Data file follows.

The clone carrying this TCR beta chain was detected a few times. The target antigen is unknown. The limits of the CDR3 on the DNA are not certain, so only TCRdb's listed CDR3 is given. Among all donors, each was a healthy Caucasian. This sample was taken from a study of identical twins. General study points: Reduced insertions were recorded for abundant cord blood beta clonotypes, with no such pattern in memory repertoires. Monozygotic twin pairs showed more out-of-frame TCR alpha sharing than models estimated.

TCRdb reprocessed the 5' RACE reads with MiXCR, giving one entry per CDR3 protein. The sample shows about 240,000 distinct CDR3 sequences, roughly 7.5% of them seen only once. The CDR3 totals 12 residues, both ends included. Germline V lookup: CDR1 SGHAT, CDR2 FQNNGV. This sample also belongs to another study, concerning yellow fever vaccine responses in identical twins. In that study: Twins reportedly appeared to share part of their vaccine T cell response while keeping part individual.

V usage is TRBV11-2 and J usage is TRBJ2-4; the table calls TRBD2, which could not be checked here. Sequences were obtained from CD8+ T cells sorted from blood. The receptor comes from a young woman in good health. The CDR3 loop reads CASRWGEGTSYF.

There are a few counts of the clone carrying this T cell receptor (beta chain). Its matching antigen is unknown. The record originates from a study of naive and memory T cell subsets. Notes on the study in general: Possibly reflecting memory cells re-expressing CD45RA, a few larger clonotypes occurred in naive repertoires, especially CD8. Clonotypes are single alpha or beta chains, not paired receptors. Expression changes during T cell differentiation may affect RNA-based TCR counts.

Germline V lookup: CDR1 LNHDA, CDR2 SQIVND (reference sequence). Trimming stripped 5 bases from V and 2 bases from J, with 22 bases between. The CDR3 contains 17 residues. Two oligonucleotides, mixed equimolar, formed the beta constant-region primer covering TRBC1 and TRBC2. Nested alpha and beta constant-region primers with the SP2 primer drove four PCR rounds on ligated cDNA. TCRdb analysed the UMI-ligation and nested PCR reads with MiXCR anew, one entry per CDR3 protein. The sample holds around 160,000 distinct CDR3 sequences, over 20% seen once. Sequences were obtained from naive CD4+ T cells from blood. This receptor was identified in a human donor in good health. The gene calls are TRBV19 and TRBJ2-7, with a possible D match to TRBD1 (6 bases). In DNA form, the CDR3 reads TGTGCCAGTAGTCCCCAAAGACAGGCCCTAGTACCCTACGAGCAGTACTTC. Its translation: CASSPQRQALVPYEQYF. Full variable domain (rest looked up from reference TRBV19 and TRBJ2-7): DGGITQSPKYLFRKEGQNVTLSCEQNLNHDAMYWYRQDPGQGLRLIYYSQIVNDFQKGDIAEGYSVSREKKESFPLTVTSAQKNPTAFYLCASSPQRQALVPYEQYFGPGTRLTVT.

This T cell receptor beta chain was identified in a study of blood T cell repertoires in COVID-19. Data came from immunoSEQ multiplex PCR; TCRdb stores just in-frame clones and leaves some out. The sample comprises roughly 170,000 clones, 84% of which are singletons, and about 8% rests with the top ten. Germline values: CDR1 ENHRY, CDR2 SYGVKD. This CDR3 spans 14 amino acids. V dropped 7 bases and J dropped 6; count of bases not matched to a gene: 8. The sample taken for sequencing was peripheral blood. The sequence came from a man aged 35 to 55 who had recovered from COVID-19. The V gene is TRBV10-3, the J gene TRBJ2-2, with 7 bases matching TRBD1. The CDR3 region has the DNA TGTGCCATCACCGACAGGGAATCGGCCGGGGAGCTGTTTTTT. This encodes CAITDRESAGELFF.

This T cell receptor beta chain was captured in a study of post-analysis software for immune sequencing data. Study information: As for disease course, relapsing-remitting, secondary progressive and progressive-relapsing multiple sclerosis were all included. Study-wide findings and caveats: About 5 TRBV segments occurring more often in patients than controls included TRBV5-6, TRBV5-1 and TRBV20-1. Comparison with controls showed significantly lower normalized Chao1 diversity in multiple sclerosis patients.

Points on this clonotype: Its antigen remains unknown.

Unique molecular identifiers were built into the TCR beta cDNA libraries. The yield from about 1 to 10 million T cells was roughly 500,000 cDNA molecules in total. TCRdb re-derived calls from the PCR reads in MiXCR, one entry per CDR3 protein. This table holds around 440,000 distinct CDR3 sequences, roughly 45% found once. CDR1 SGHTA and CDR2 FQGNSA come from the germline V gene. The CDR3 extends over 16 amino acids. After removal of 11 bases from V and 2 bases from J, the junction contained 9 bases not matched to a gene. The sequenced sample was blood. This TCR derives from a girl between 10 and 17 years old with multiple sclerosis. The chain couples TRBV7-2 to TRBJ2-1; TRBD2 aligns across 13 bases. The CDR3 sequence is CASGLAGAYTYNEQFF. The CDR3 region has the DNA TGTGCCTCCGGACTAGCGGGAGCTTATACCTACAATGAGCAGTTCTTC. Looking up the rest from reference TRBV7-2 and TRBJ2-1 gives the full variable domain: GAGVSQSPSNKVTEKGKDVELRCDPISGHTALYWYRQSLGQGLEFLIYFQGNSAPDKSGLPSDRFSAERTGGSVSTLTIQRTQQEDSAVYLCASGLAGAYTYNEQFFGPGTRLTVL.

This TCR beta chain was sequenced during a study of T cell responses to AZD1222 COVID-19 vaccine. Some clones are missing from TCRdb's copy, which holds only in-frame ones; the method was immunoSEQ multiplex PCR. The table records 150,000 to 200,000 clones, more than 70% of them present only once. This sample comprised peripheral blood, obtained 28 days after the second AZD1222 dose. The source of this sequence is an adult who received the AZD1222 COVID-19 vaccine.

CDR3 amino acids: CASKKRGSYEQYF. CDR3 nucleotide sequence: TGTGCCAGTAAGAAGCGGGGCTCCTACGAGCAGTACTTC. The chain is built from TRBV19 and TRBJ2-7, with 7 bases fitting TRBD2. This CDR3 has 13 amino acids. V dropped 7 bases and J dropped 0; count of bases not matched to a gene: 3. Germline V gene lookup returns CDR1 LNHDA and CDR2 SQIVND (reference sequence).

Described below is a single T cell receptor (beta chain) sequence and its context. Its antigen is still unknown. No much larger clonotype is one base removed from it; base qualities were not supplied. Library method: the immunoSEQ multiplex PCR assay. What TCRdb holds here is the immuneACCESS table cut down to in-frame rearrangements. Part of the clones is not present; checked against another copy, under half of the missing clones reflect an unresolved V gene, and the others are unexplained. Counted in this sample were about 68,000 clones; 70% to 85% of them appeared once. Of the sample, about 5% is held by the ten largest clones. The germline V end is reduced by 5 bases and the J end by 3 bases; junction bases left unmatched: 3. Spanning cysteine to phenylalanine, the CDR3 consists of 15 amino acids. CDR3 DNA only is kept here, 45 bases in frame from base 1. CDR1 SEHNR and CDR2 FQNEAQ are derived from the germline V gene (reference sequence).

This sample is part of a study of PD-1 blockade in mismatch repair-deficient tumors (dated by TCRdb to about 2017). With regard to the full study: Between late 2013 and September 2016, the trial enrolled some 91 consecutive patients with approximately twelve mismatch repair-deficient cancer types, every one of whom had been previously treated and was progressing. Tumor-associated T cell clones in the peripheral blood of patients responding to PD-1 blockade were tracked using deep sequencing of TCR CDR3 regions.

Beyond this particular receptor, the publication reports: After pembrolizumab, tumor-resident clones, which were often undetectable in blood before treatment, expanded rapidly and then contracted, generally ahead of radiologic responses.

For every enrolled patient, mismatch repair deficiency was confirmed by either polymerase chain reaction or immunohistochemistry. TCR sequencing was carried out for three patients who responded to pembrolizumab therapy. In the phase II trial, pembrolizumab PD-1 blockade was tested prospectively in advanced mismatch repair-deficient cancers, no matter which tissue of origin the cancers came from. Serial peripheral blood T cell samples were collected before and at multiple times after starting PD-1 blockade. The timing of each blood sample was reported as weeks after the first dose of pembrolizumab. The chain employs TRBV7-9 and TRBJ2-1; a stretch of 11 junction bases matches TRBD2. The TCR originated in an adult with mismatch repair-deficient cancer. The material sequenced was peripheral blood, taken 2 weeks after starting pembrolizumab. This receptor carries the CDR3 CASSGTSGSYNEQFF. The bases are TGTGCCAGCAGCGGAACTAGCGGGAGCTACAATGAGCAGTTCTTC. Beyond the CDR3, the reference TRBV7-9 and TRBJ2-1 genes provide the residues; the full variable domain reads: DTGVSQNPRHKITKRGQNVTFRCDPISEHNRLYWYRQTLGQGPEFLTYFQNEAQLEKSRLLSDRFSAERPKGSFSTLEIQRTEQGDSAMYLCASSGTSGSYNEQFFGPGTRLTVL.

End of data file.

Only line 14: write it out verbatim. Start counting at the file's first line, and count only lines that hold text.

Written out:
Beyond this particular receptor, the publication reports: After pembrolizumab, tumor-resident clones, which were often undetectable in blood before treatment, expanded rapidly and then contracted, generally ahead of radiologic responses.